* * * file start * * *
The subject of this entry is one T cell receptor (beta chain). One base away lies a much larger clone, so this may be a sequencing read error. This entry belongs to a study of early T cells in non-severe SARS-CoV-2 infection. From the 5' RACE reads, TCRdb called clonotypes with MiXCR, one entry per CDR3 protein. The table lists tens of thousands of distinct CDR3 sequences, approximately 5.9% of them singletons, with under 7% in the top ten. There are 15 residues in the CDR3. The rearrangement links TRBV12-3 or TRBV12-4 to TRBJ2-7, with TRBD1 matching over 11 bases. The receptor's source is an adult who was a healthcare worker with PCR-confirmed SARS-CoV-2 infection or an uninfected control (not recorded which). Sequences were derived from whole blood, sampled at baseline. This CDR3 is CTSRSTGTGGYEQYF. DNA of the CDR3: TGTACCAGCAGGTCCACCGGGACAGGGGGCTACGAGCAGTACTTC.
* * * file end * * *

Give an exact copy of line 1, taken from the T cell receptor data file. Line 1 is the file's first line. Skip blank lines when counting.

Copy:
The subject of this entry is one T cell receptor (beta chain). One base away lies a much larger clone, so this may be a sequencing read error. This entry belongs to a study of early T cells in non-severe SARS-CoV-2 infection. From the 5' RACE reads, TCRdb called clonotypes with MiXCR, one entry per CDR3 protein. The table lists tens of thousands of distinct CDR3 sequences, approximately 5.9% of them singletons, with under 7% in the top ten. There are 15 residues in the CDR3. The rearrangement links TRBV12-3 or TRBV12-4 to TRBJ2-7, with TRBD1 matching over 11 bases. The receptor's source is an adult who was a healthcare worker with PCR-confirmed SARS-CoV-2 infection or an uninfected control (not recorded which). Sequences were derived from whole blood, sampled at baseline. This CDR3 is CTSRSTGTGGYEQYF. DNA of the CDR3: TGTACCAGCAGGTCCACCGGGACAGGGGGCTACGAGCAGTACTTC.